Whole genome sequencing of bacterial genomes - tools and applications

Start Date: 07/05/2020

Course Type: Common Course

Course Link: https://www.coursera.org/learn/wgs-bacteria

About Course

This course will cover the topic of Whole genome sequencing (WGS) of bacterial genomes which is becoming more and more relevant for the medical sector. WGS technology and applications are high on international political agenda, as the classical methods are being replaced by WGS technology and therefore bioinformatic tools are extremely important for allowing the people working in this sector to be able to analyze the data and obtain results that can be interpreted and used for different purposes. The course will give the learners a basis to understand and be acquainted with WGS applications in surveillance of bacteria including species identification, typing and characterization of antimicrobial resistance and virulence traits as well as plasmid characterization. It will also give the opportunity to learners to learn about online tools and what they can be used for through demonstrations on how to use some of these tools and exercises to be solved by learners with use of freely available WGS analysis tools . By the end of this course you should be able to: 1. Describe the general Principles in typing of Bacteria 2. Give examples of the applications of Whole Genome Sequencing to Surveillance of bacterial pathogens and antimicrobial resistance 3. Apply genomic tools for sub-typing and surveillance 4. Define the concept of Next-Generation Sequencing and describe the sequencing data from NGS 5. Describe how to do de novo assembly from raw reads to contigs 6. Enumerate the methods behind the tools for species identification, MLST typing and resistance gene detection 7. Apply the tools for species identification, MLST typing and resistance gene detection in real cases of other bacterial and pathogen genomes. 8. Describe the methods behind the tools for Salmonella and E.coli typing, plasmid replicon detection and plasmid typing 9. Utilize the tools for Salmonella and E.coli typing, plasmid replicon detection and plasmid typing in real cases of other bacterial and pathogen genomes. 10. Explain the concept and be able to use the integrated bacterial analysis pipeline for batch analysis and typing of genomic data 11. Demonstrate how to construct phylogenetic tree based on SNPs 12. Apply the phylogenetic tool to construct phylogenetic trees and explain the relatedness of bacterial or pathogen strains 13. Describe how to create your own sequence database 14. Utilize the MyDbFinder tool to detect genetic markers of interest from whole genome sequencing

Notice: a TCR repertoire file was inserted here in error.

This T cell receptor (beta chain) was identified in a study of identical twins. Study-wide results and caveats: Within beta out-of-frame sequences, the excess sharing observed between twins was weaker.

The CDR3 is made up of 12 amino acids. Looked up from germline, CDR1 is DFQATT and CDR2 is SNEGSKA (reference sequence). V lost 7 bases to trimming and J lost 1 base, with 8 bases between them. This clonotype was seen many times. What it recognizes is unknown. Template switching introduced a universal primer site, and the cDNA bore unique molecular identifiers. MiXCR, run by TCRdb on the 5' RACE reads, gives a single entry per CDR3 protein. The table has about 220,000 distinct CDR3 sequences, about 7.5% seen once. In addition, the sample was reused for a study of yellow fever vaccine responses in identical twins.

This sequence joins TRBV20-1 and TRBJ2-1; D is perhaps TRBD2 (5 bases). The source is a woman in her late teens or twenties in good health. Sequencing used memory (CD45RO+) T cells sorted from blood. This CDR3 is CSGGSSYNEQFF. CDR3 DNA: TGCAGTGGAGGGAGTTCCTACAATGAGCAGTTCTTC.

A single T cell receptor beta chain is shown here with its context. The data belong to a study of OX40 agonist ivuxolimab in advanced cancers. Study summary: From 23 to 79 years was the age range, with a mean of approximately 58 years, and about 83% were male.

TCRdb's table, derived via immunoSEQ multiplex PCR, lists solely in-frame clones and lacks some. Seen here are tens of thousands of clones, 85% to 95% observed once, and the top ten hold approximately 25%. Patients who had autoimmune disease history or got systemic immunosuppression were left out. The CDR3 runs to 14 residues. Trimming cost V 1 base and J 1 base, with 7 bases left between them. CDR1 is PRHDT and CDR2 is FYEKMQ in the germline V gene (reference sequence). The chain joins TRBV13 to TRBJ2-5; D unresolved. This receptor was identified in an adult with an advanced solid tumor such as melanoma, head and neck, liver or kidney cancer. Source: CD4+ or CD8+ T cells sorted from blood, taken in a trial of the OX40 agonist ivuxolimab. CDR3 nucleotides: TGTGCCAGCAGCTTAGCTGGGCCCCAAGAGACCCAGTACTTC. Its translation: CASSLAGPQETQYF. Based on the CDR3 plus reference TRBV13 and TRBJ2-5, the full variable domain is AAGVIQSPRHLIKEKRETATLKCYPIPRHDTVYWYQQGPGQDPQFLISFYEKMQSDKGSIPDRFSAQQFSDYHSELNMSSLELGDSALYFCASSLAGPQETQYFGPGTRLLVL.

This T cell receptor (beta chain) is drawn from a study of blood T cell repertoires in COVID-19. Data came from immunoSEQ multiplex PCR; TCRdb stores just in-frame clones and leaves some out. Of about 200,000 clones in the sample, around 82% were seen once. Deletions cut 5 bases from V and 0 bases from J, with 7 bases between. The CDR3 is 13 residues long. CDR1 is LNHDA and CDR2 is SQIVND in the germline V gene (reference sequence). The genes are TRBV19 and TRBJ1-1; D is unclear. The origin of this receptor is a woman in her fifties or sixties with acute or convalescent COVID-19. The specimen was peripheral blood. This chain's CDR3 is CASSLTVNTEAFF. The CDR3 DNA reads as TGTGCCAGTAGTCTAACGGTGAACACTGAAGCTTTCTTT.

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Course Introduction

Whole genome sequencing of bacterial genomes - tools and applications Biologists have long been aware of the enormous opportunities provided by modern genetics by the discovery of genes and microRNAs that are expressed in different parts of the genome. However, the sequencing of bacterial genomes has become increasingly important in two respects: First, the analysis of the genomes of bacteria is an essential tool for the characterizing and characterizing of bacterial strains and, second, the analysis of the genomes of bacteria that are resistant to be introduced. In this course, we will take a closer look at the whole genome sequencing techniques that are used to analyze the genomes of bacteria. We will also discuss the tools and applications of whole genome sequencing for diagnostics, sequence analysis, and mapping data. We will also explore the major challenges that face the pathologists as they try to read the entire genome of a pathogen.Whole genome sequencing Whole genome sequencing and assembly Analysis of bacterial genomes Bacterial resistance What is machine learning and how is it used? The decision to use a machine learning solution is a mind-set shift. In this course you will look at the specifics of the technology, the platforms, and the skill of the engineers choosing the solution. You will also learn the approach and techniques for implementation that meet the needs of your specific products and business model. This is the first class in this specialization. We will be covering the key areas of machine learning, including neural networks,

Course Tag

Nucleotide Antimicrobial Genome Microbiology

Related Wiki Topic

Article Example